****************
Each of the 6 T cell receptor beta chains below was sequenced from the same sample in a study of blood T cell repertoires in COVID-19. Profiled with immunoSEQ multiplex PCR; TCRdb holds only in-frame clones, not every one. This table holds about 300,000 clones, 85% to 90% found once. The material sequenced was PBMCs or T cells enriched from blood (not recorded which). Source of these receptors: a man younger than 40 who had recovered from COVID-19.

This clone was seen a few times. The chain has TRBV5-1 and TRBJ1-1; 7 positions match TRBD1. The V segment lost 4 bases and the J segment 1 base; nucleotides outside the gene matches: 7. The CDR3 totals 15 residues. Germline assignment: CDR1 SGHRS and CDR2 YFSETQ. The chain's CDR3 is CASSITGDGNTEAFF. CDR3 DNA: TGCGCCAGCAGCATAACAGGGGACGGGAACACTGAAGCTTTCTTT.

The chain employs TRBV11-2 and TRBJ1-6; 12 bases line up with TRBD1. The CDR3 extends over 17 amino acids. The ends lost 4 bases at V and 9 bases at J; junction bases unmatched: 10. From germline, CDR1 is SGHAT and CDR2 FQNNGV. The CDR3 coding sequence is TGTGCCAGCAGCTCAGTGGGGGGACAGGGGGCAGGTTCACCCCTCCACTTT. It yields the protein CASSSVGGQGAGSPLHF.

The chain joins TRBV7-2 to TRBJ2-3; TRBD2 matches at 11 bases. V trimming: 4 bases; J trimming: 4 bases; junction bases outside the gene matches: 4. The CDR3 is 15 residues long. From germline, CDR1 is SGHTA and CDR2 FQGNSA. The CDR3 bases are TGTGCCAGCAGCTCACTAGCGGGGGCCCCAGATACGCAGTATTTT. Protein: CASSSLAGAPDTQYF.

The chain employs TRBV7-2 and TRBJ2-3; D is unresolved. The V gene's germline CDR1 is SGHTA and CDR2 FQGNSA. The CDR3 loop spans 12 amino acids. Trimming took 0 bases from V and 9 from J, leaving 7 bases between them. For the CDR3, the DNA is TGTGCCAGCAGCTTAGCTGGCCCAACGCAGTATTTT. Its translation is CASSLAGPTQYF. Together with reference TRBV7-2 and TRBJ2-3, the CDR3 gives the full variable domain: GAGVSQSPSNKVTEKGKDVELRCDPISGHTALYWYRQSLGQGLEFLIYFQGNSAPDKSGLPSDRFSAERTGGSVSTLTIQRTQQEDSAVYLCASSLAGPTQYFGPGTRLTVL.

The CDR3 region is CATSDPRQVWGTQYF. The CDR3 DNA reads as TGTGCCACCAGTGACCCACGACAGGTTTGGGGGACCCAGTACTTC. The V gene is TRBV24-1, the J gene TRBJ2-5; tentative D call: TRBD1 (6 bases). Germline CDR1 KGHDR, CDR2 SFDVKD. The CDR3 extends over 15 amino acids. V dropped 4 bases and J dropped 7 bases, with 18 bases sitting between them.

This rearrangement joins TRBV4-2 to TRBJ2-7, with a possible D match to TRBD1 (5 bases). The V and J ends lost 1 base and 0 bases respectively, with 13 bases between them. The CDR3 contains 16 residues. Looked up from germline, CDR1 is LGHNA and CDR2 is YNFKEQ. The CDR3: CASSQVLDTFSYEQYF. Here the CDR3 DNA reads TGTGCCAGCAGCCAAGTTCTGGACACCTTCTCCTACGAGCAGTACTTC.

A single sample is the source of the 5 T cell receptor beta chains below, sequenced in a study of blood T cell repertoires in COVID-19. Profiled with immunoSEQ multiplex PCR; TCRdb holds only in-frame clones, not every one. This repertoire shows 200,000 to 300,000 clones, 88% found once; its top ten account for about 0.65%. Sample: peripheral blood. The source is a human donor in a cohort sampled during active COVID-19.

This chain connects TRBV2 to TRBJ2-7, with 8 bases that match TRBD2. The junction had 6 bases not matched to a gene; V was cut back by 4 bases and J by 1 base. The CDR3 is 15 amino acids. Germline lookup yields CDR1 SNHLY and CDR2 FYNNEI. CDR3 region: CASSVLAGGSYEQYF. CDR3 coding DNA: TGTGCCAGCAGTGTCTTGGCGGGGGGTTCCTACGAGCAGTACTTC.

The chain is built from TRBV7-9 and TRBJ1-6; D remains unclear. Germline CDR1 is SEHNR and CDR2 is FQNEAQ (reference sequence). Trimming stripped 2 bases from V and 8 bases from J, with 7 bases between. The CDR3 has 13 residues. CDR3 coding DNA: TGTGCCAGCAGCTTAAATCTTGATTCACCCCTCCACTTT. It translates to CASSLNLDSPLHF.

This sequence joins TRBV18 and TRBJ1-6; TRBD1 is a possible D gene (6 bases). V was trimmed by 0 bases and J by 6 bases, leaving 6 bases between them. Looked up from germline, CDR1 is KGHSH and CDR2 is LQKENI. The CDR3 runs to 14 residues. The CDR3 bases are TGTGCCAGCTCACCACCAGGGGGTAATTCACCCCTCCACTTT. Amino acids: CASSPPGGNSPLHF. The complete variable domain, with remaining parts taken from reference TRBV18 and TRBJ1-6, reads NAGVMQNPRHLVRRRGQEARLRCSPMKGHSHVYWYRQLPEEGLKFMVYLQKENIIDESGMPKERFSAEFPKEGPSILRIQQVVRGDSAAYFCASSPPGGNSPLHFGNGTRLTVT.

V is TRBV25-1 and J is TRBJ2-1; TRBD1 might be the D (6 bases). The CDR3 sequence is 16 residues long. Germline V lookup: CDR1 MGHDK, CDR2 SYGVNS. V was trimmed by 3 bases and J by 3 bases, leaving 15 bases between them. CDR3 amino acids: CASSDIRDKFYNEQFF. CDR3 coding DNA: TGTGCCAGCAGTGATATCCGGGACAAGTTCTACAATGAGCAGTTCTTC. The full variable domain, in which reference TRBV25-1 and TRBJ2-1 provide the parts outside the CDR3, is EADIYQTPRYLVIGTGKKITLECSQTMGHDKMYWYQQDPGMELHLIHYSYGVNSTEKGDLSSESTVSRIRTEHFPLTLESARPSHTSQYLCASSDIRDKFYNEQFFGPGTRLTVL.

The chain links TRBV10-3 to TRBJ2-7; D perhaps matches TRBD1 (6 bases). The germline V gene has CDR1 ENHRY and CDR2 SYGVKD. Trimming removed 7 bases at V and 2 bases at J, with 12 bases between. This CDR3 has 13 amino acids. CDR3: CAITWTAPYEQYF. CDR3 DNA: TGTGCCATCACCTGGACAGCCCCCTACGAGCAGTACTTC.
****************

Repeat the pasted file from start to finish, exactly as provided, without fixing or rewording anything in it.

Each of the 6 T cell receptor beta chains below was sequenced from the same sample in a study of blood T cell repertoires in COVID-19. Profiled with immunoSEQ multiplex PCR; TCRdb holds only in-frame clones, not every one. This table holds about 300,000 clones, 85% to 90% found once. The material sequenced was PBMCs or T cells enriched from blood (not recorded which). Source of these receptors: a man younger than 40 who had recovered from COVID-19.

This clone was seen a few times. The chain has TRBV5-1 and TRBJ1-1; 7 positions match TRBD1. The V segment lost 4 bases and the J segment 1 base; nucleotides outside the gene matches: 7. The CDR3 totals 15 residues. Germline assignment: CDR1 SGHRS and CDR2 YFSETQ. The chain's CDR3 is CASSITGDGNTEAFF. CDR3 DNA: TGCGCCAGCAGCATAACAGGGGACGGGAACACTGAAGCTTTCTTT.

The chain employs TRBV11-2 and TRBJ1-6; 12 bases line up with TRBD1. The CDR3 extends over 17 amino acids. The ends lost 4 bases at V and 9 bases at J; junction bases unmatched: 10. From germline, CDR1 is SGHAT and CDR2 FQNNGV. The CDR3 coding sequence is TGTGCCAGCAGCTCAGTGGGGGGACAGGGGGCAGGTTCACCCCTCCACTTT. It yields the protein CASSSVGGQGAGSPLHF.

The chain joins TRBV7-2 to TRBJ2-3; TRBD2 matches at 11 bases. V trimming: 4 bases; J trimming: 4 bases; junction bases outside the gene matches: 4. The CDR3 is 15 residues long. From germline, CDR1 is SGHTA and CDR2 FQGNSA. The CDR3 bases are TGTGCCAGCAGCTCACTAGCGGGGGCCCCAGATACGCAGTATTTT. Protein: CASSSLAGAPDTQYF.

The chain employs TRBV7-2 and TRBJ2-3; D is unresolved. The V gene's germline CDR1 is SGHTA and CDR2 FQGNSA. The CDR3 loop spans 12 amino acids. Trimming took 0 bases from V and 9 from J, leaving 7 bases between them. For the CDR3, the DNA is TGTGCCAGCAGCTTAGCTGGCCCAACGCAGTATTTT. Its translation is CASSLAGPTQYF. Together with reference TRBV7-2 and TRBJ2-3, the CDR3 gives the full variable domain: GAGVSQSPSNKVTEKGKDVELRCDPISGHTALYWYRQSLGQGLEFLIYFQGNSAPDKSGLPSDRFSAERTGGSVSTLTIQRTQQEDSAVYLCASSLAGPTQYFGPGTRLTVL.

The CDR3 region is CATSDPRQVWGTQYF. The CDR3 DNA reads as TGTGCCACCAGTGACCCACGACAGGTTTGGGGGACCCAGTACTTC. The V gene is TRBV24-1, the J gene TRBJ2-5; tentative D call: TRBD1 (6 bases). Germline CDR1 KGHDR, CDR2 SFDVKD. The CDR3 extends over 15 amino acids. V dropped 4 bases and J dropped 7 bases, with 18 bases sitting between them.

This rearrangement joins TRBV4-2 to TRBJ2-7, with a possible D match to TRBD1 (5 bases). The V and J ends lost 1 base and 0 bases respectively, with 13 bases between them. The CDR3 contains 16 residues. Looked up from germline, CDR1 is LGHNA and CDR2 is YNFKEQ. The CDR3: CASSQVLDTFSYEQYF. Here the CDR3 DNA reads TGTGCCAGCAGCCAAGTTCTGGACACCTTCTCCTACGAGCAGTACTTC.

A single sample is the source of the 5 T cell receptor beta chains below, sequenced in a study of blood T cell repertoires in COVID-19. Profiled with immunoSEQ multiplex PCR; TCRdb holds only in-frame clones, not every one. This repertoire shows 200,000 to 300,000 clones, 88% found once; its top ten account for about 0.65%. Sample: peripheral blood. The source is a human donor in a cohort sampled during active COVID-19.

This chain connects TRBV2 to TRBJ2-7, with 8 bases that match TRBD2. The junction had 6 bases not matched to a gene; V was cut back by 4 bases and J by 1 base. The CDR3 is 15 amino acids. Germline lookup yields CDR1 SNHLY and CDR2 FYNNEI. CDR3 region: CASSVLAGGSYEQYF. CDR3 coding DNA: TGTGCCAGCAGTGTCTTGGCGGGGGGTTCCTACGAGCAGTACTTC.

The chain is built from TRBV7-9 and TRBJ1-6; D remains unclear. Germline CDR1 is SEHNR and CDR2 is FQNEAQ (reference sequence). Trimming stripped 2 bases from V and 8 bases from J, with 7 bases between. The CDR3 has 13 residues. CDR3 coding DNA: TGTGCCAGCAGCTTAAATCTTGATTCACCCCTCCACTTT. It translates to CASSLNLDSPLHF.

This sequence joins TRBV18 and TRBJ1-6; TRBD1 is a possible D gene (6 bases). V was trimmed by 0 bases and J by 6 bases, leaving 6 bases between them. Looked up from germline, CDR1 is KGHSH and CDR2 is LQKENI. The CDR3 runs to 14 residues. The CDR3 bases are TGTGCCAGCTCACCACCAGGGGGTAATTCACCCCTCCACTTT. Amino acids: CASSPPGGNSPLHF. The complete variable domain, with remaining parts taken from reference TRBV18 and TRBJ1-6, reads NAGVMQNPRHLVRRRGQEARLRCSPMKGHSHVYWYRQLPEEGLKFMVYLQKENIIDESGMPKERFSAEFPKEGPSILRIQQVVRGDSAAYFCASSPPGGNSPLHFGNGTRLTVT.

V is TRBV25-1 and J is TRBJ2-1; TRBD1 might be the D (6 bases). The CDR3 sequence is 16 residues long. Germline V lookup: CDR1 MGHDK, CDR2 SYGVNS. V was trimmed by 3 bases and J by 3 bases, leaving 15 bases between them. CDR3 amino acids: CASSDIRDKFYNEQFF. CDR3 coding DNA: TGTGCCAGCAGTGATATCCGGGACAAGTTCTACAATGAGCAGTTCTTC. The full variable domain, in which reference TRBV25-1 and TRBJ2-1 provide the parts outside the CDR3, is EADIYQTPRYLVIGTGKKITLECSQTMGHDKMYWYQQDPGMELHLIHYSYGVNSTEKGDLSSESTVSRIRTEHFPLTLESARPSHTSQYLCASSDIRDKFYNEQFFGPGTRLTVL.

The chain links TRBV10-3 to TRBJ2-7; D perhaps matches TRBD1 (6 bases). The germline V gene has CDR1 ENHRY and CDR2 SYGVKD. Trimming removed 7 bases at V and 2 bases at J, with 12 bases between. This CDR3 has 13 amino acids. CDR3: CAITWTAPYEQYF. CDR3 DNA: TGTGCCATCACCTGGACAGCCCCCTACGAGCAGTACTTC.